Thoughts about this sort of thing
Jo Walsh wrote:
I am in at least two minds about this sort of thing.
Of course i couldn't not sign up. The gender balance in free software communities is terrible, and terribly visible (2 or 3 women out of 60+ at the FOSS4G code sprint?), and does not appear to be improving over the decades.
But i wonder how much one can achieve by looking at the problem too directly. I think, "It is like a finger pointing a way to the moon. Don't concentrate on the finger or you will miss all that heavenly glory." That is the root causes are not about women but about all of us, and not about software but about society.
However networking with other women in technology communities is very likely to be a useful or fun thing to do. There is a debian-women group, in Europe there is the /etc group which runs an annual gathering, came out of the genderchangers women-teaching-women hardware hacking community.
I wish i knew what to suggest, one thing i think would help would be to find more supported resource (financial, either direct or as organisational cross-subsidy) for activities around free software that are not just about coding. Hackers, by hacking, build up their reputation, their portfolio, their employability. Scratching one's own itch indirectly encourages others to scratch it for you. The same cannot so clearly be said for project coordinators, designers, technical writers, community organisers, and for whatever it's worth, more geeky women are doing this sort of thing than just coding.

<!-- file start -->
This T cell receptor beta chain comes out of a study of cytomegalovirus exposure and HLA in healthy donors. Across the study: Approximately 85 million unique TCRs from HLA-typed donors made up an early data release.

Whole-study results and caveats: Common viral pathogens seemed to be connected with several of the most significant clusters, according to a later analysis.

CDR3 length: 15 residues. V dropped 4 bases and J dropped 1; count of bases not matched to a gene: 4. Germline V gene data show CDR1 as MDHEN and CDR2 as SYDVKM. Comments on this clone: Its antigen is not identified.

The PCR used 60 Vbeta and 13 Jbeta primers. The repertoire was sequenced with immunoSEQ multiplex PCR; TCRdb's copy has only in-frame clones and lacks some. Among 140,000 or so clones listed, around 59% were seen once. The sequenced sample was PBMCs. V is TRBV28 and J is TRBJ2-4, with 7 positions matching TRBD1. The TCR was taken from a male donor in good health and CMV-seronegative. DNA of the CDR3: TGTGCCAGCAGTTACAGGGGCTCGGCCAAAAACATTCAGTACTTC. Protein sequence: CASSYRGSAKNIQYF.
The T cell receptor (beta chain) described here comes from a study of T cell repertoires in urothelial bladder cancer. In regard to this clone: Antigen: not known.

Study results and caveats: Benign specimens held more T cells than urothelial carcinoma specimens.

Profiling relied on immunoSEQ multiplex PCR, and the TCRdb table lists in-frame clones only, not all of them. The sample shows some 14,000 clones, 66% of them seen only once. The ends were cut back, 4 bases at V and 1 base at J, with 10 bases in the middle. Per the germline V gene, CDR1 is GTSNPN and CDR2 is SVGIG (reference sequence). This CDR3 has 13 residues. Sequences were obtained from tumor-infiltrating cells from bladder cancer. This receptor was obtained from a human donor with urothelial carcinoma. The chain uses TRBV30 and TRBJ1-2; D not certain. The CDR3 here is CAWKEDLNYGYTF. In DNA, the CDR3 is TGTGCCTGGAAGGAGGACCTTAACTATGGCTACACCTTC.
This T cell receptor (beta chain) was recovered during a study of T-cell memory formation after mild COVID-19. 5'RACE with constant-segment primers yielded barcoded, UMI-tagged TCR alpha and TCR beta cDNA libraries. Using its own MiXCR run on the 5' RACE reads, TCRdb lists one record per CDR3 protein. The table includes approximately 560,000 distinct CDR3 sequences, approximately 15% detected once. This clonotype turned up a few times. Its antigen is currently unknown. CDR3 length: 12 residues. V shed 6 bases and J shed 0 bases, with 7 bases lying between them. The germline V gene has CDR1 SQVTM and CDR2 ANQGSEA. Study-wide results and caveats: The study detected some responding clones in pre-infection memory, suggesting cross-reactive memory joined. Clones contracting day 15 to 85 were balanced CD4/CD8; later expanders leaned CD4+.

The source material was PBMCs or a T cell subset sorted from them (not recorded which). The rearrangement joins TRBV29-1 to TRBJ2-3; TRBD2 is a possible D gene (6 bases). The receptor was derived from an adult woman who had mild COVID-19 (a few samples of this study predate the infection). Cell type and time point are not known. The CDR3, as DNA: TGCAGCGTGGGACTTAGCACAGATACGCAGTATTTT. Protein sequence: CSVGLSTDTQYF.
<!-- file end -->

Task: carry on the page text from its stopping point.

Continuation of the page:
To generalise i-don't-know-how-helpfully, women tend to be over-occupied for historic social or cultural reasons, shoulder the largest part of the burden in sustaining society. Our "free" time is ongoingly eroded by other peoples expectations and concerns, whether material or emotional. Paying us would be a good start in getting more of us to help develop potential in free software.